Journal Volume: 66      No.: 1     Year: 2012
S.No Title Abstract Download
1 Semiparametric Fay-Herriot Model using Penalized Splines
Author: C. Giusti, S. Marchetti, M. Pratesi and N. Salvati      Pages: 1-14
In this paper we propose a semiparametric Fay and Herriot area level model based on P-splines, which can handle situations where the functional form of the relationship between the variable of interest and the covariates is unknown. This is often the case when the data are supposed to be affected by spatial proximity effects. In these cases P-spline bivariate smoothing can easily introduce spatial effects in the area level model. By this spatial effect we can obtain estimates for out of sample areas and also for those areas where auxiliary information is unavailable. We focus here on the small area mean estimator and on an analytic and a bootstrap based mean squared error estimators. The proposed estimators of the small area means and mean squared errors are contrasted to the traditional ones by means of two simulations studies. We finally present results of the application of our semiparametric model to estimate the mean of the Acid Binding Capacity (ANC) and Calcium (CA) concentration in streams for each 8-digit Hydrologic Unit Code (HUC) within the Mid-Atlantic region of the US. ANC and CA concentration represent two of the key indicators to keep under control for environmental protection and preservation of natural resources. These results present evidence that the proposed estimators can be used to obtain accurate estimates in those areas where direct estimates are unreliable or even unavailable. Keywords : Small area methods, Semiparametric models, Bootstrap methods, Environmental data.
2 Small Area Estimation under Additivity Constraints to Published Direct Survey Estimates
Author: Daniel Elazar      Pages: 15-30
Users of small area estimates (SAEs) produced by national statistical offices often require that published SAEs are coherent with survey estimates or benchmark totals published at national or state levels. In some countries, this requirement is mandated by legislation. Ensuring the coherence of SAEs with published statistics not only helps reassure users about the quality of the SAEs, it can also help correct for model misspecification bias. In previous small area applications carried out at the Australian Bureau of Statistics (ABS), coherence with broader level published estimates was achieved after the small area estimation process by using a technique such as iterative proportional fitting. However, the disadvantages of this approach were firstly, the lack of integration with the small area estimation process itself, and secondly, the fact that the mean square error estimates did not take proper account of the constraints imposed. Keywords : Small area estimation, Logistic binomial, Random effects, Benchmarks, Constrained regression, Lagrange multipliers.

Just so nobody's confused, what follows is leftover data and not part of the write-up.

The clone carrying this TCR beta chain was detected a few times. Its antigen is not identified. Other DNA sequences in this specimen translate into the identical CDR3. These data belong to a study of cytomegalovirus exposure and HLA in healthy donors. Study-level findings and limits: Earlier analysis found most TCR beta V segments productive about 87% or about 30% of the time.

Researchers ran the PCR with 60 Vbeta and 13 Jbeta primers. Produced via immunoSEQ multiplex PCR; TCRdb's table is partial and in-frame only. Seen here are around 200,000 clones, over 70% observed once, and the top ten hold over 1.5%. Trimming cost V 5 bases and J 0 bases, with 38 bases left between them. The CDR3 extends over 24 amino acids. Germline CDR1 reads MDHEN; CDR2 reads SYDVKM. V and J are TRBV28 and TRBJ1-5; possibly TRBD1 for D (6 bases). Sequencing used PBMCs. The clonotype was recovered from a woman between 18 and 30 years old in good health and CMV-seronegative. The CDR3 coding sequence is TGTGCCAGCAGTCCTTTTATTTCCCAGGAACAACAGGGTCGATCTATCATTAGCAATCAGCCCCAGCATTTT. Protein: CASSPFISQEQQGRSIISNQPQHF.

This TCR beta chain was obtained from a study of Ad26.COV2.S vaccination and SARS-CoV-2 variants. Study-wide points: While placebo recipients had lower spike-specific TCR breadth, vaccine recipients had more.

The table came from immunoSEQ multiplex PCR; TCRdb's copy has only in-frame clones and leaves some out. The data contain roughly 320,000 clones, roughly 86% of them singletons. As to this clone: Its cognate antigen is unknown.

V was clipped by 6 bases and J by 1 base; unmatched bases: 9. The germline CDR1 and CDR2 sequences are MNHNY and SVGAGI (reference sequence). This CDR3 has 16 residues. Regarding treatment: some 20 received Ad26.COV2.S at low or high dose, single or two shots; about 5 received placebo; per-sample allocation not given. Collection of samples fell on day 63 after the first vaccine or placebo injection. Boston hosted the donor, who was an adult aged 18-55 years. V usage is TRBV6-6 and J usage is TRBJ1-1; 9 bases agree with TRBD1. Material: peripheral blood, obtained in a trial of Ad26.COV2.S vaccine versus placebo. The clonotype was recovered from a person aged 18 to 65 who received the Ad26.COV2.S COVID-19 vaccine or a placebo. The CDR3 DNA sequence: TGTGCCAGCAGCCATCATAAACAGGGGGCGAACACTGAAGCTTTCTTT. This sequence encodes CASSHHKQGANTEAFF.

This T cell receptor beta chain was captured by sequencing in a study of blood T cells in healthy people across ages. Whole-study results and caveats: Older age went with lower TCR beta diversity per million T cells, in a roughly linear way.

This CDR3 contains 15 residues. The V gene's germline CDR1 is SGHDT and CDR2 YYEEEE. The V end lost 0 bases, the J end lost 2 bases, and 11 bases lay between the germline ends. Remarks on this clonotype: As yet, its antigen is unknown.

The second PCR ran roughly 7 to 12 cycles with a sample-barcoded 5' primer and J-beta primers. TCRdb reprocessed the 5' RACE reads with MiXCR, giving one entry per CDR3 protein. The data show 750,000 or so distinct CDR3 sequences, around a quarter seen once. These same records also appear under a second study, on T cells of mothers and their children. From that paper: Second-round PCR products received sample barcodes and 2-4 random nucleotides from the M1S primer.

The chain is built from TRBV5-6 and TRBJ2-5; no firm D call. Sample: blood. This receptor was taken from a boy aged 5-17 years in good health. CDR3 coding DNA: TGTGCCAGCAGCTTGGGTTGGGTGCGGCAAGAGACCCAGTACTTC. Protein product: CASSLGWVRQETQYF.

3 Allocating a Limited Budget to Small Areas
Author: Nicholas T. Longford      Pages: 31-41
We consider the general problem of allocating funds from a fixed budget to the districts of a country according to the values of a district-level indicator. The obvious approach might seem to be to efficiently estimate the relevant district-level quantities, and then to apply the allocation scheme that would be optimal if these quantities were equal to the estimates. We show that such a two-stage strategy is suboptimal. By a simulation approach, we find allocation schemes that are superior to this strategy. We offer no single universal solution, but motivate the results by intuition. We discuss the implications of our finding on the separation of the remits of a statistical agency and its client. Keywords : Composite estimation, Optimal allocation, Shrinkage, Small-area estimation.
4 Use of Spatial Information in Small Area Models for Unemployment Rate Estimation at Sub-provincial Areas in Italy
Author: Michele D Alo, Loredana Di Consiglio, Stefano Falorsi, M. Giovanna Ranalli and Fabrizio Solari      Pages: 43-53